The term Facilities Management has become global but fraught with confusion as to what the term signifies. For some, notably in the USA, Facilities Management remains a discipline of human ecology. Elsewhere the term has become conflated with an alternative meaning: providing or outsourcing the provision of various services essential to the operation of particular buildings. This volume redresses that imbalance to remind Facilities Management of its roots, presenting evidence of Facilities Management success stories that engage the wider objectives of the organizations they serve, and engaging students, scholars and critical practitioners of general management with an appreciation of the power and influence of physical space and its place in the theory and practice of organizations.
This book includes management perspectives from outside the field to ensure that the issues raised are seen in an organizational and management context, informing debate within the Facilities Management fraternity. It draws on human ecology and the perspective of the firm as, itself, an intra-organizational ecology of social constructs. The ecology of a firm is not restricted to the firm’s boundaries. It extends to wider relationships between the firm and its stakeholders including, in an age of outsourced building services, the Facilities Management supply chain. This volume offers arguments and evidence that managing such constructs is a key role for Facilities Management and an important participant in the provision of truly usable spaces.
"This is an important book which contributes greatly to our understandings of how space and the built environment are constructed and managed in policy and practice in the UK and elsewhere. This often overlooked subject is of great importance to managers and the building and construction professionals who work with them." – Huw Morris, Manchester Metropolitan University, UK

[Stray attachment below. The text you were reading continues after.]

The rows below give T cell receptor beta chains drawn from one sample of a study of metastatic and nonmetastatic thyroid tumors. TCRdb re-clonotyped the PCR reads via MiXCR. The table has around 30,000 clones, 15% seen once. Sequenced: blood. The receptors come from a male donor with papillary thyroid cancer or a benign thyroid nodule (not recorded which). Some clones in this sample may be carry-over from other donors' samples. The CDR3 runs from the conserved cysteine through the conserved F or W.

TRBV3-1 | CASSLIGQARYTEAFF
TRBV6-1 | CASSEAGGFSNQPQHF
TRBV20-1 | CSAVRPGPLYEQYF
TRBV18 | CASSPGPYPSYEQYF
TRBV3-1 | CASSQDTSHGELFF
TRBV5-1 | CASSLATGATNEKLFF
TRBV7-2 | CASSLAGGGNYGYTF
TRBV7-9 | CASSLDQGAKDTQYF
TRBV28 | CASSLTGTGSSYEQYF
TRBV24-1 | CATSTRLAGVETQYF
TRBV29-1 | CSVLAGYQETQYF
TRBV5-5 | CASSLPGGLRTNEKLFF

Introduction: Space, Management and Organization Keith Alexander and Ilfryn Price Part 1: Organizational Ecologies 1. Organizational Ecologies and Declared Realities Ilfryn Price 2. Workplace Redesign to Support the 'Front End' of Innovation Jeremy Myerson 3. Managing Facilities for Human Capital Value Jacqueline Vischer 4. Facilities in Popular Culture John Hudson 5. Facilitating Creative Environment Birgitte Hoffmann, Peter Munthe-Kaas and Morten Elle 6. Spatial Ecology: Learning and Working Environments that Change People and Organizations Colin Beard Part 2: Social Constructs and Contradictions 7. The Social Construction of FM Communities Ilfryn Price 8. Philosophical Contradictions in FM George Cairns 9. The Usability of Facilities: Experiences And Effects Goran Lindahl, Geir Hansen and Keith Alexander 10. Service-centric Logic of FM Christian Coenen and Daniel von Felten 11. Value Rhetoric and Cost Reality Colin Stuart 12. Ecologies in Existence: Boundaries, Relationships and Dominant Narratives Ian Ellison and John Flowers Part 3: Management Issues 13. Co-creation of Value in FM Keith Alexander 14. FM as a Social Enterprise Kathy Michell 15. Strategies for Communication Melanie Bull and Julie Kortens 16. Educational Implications of an FM Social Constructionist View Kathy Roper Part 4: Applications in Practice 17. Conversational Networks in Knowledge Offices Barry Haynes 18. Creating Effective Learning Environments: Meeting the Challenges Jenny Thomas 19. Dense Networks and Managed Dialogue: The Impact on the Patient Environment Rachel Macdonald 20. Spaces and the Co-Evolution of Practices within a UK Metallurgical Equipment Supplier Dermot Breslin. Reflections Keith Alexander and Ilfryn Price. List of Contributors. Notes. Index
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